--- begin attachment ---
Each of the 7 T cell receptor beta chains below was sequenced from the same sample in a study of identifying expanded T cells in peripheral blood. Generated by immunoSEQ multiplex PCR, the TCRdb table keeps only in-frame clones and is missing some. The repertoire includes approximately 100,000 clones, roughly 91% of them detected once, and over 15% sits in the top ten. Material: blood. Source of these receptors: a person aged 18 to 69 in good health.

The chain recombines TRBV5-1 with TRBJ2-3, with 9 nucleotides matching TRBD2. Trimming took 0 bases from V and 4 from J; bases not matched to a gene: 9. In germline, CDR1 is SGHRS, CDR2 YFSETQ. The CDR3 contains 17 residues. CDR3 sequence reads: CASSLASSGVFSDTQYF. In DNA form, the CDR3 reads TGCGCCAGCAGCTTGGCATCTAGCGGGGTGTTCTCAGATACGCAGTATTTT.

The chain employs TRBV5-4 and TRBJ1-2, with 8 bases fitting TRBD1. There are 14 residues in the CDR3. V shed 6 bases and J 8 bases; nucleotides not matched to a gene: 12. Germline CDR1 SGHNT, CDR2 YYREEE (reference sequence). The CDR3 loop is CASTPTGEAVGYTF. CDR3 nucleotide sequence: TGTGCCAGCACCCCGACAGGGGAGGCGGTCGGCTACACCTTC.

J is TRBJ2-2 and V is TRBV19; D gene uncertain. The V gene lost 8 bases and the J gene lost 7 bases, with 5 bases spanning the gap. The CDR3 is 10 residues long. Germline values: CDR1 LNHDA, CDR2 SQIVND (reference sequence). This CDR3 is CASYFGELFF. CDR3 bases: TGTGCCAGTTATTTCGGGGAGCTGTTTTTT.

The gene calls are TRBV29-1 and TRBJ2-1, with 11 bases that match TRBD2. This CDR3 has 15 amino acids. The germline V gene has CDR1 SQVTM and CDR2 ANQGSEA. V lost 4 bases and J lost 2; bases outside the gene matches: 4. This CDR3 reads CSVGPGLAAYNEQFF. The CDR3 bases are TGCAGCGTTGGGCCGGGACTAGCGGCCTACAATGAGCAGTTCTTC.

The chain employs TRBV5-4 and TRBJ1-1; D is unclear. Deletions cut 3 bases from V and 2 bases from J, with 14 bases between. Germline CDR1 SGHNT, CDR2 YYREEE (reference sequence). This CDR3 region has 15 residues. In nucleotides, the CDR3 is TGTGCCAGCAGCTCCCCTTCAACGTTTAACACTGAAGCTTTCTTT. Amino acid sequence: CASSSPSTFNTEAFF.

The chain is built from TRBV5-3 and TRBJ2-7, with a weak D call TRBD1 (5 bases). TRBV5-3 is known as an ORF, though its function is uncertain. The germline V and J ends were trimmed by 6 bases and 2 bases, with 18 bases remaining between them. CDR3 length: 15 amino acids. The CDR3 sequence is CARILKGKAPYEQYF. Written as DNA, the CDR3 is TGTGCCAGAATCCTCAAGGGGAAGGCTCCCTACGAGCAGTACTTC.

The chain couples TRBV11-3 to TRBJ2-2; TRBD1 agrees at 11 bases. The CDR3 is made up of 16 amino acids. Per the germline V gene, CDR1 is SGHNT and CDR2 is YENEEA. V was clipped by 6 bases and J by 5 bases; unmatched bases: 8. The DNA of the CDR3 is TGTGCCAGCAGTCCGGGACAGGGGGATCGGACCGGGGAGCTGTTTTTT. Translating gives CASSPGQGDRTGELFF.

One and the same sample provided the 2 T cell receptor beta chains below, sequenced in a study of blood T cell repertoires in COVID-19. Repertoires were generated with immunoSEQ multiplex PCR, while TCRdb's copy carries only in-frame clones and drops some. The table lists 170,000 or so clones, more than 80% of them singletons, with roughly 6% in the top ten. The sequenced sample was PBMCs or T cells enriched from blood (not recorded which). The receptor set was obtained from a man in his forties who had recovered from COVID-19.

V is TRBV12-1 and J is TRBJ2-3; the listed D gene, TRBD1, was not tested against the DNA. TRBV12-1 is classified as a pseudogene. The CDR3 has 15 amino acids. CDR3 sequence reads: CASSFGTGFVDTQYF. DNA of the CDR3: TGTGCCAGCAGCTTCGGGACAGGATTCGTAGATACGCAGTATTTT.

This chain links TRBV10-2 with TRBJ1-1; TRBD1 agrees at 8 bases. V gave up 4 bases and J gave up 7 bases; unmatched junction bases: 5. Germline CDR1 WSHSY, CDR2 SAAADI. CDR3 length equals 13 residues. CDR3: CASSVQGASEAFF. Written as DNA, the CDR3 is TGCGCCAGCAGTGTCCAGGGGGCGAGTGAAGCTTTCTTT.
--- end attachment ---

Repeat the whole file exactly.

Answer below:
Each of the 7 T cell receptor beta chains below was sequenced from the same sample in a study of identifying expanded T cells in peripheral blood. Generated by immunoSEQ multiplex PCR, the TCRdb table keeps only in-frame clones and is missing some. The repertoire includes approximately 100,000 clones, roughly 91% of them detected once, and over 15% sits in the top ten. Material: blood. Source of these receptors: a person aged 18 to 69 in good health.

The chain recombines TRBV5-1 with TRBJ2-3, with 9 nucleotides matching TRBD2. Trimming took 0 bases from V and 4 from J; bases not matched to a gene: 9. In germline, CDR1 is SGHRS, CDR2 YFSETQ. The CDR3 contains 17 residues. CDR3 sequence reads: CASSLASSGVFSDTQYF. In DNA form, the CDR3 reads TGCGCCAGCAGCTTGGCATCTAGCGGGGTGTTCTCAGATACGCAGTATTTT.

The chain employs TRBV5-4 and TRBJ1-2, with 8 bases fitting TRBD1. There are 14 residues in the CDR3. V shed 6 bases and J 8 bases; nucleotides not matched to a gene: 12. Germline CDR1 SGHNT, CDR2 YYREEE (reference sequence). The CDR3 loop is CASTPTGEAVGYTF. CDR3 nucleotide sequence: TGTGCCAGCACCCCGACAGGGGAGGCGGTCGGCTACACCTTC.

J is TRBJ2-2 and V is TRBV19; D gene uncertain. The V gene lost 8 bases and the J gene lost 7 bases, with 5 bases spanning the gap. The CDR3 is 10 residues long. Germline values: CDR1 LNHDA, CDR2 SQIVND (reference sequence). This CDR3 is CASYFGELFF. CDR3 bases: TGTGCCAGTTATTTCGGGGAGCTGTTTTTT.

The gene calls are TRBV29-1 and TRBJ2-1, with 11 bases that match TRBD2. This CDR3 has 15 amino acids. The germline V gene has CDR1 SQVTM and CDR2 ANQGSEA. V lost 4 bases and J lost 2; bases outside the gene matches: 4. This CDR3 reads CSVGPGLAAYNEQFF. The CDR3 bases are TGCAGCGTTGGGCCGGGACTAGCGGCCTACAATGAGCAGTTCTTC.

The chain employs TRBV5-4 and TRBJ1-1; D is unclear. Deletions cut 3 bases from V and 2 bases from J, with 14 bases between. Germline CDR1 SGHNT, CDR2 YYREEE (reference sequence). This CDR3 region has 15 residues. In nucleotides, the CDR3 is TGTGCCAGCAGCTCCCCTTCAACGTTTAACACTGAAGCTTTCTTT. Amino acid sequence: CASSSPSTFNTEAFF.

The chain is built from TRBV5-3 and TRBJ2-7, with a weak D call TRBD1 (5 bases). TRBV5-3 is known as an ORF, though its function is uncertain. The germline V and J ends were trimmed by 6 bases and 2 bases, with 18 bases remaining between them. CDR3 length: 15 amino acids. The CDR3 sequence is CARILKGKAPYEQYF. Written as DNA, the CDR3 is TGTGCCAGAATCCTCAAGGGGAAGGCTCCCTACGAGCAGTACTTC.

The chain couples TRBV11-3 to TRBJ2-2; TRBD1 agrees at 11 bases. The CDR3 is made up of 16 amino acids. Per the germline V gene, CDR1 is SGHNT and CDR2 is YENEEA. V was clipped by 6 bases and J by 5 bases; unmatched bases: 8. The DNA of the CDR3 is TGTGCCAGCAGTCCGGGACAGGGGGATCGGACCGGGGAGCTGTTTTTT. Translating gives CASSPGQGDRTGELFF.

One and the same sample provided the 2 T cell receptor beta chains below, sequenced in a study of blood T cell repertoires in COVID-19. Repertoires were generated with immunoSEQ multiplex PCR, while TCRdb's copy carries only in-frame clones and drops some. The table lists 170,000 or so clones, more than 80% of them singletons, with roughly 6% in the top ten. The sequenced sample was PBMCs or T cells enriched from blood (not recorded which). The receptor set was obtained from a man in his forties who had recovered from COVID-19.

V is TRBV12-1 and J is TRBJ2-3; the listed D gene, TRBD1, was not tested against the DNA. TRBV12-1 is classified as a pseudogene. The CDR3 has 15 amino acids. CDR3 sequence reads: CASSFGTGFVDTQYF. DNA of the CDR3: TGTGCCAGCAGCTTCGGGACAGGATTCGTAGATACGCAGTATTTT.

This chain links TRBV10-2 with TRBJ1-1; TRBD1 agrees at 8 bases. V gave up 4 bases and J gave up 7 bases; unmatched junction bases: 5. Germline CDR1 WSHSY, CDR2 SAAADI. CDR3 length equals 13 residues. CDR3: CASSVQGASEAFF. Written as DNA, the CDR3 is TGCGCCAGCAGTGTCCAGGGGGCGAGTGAAGCTTTCTTT.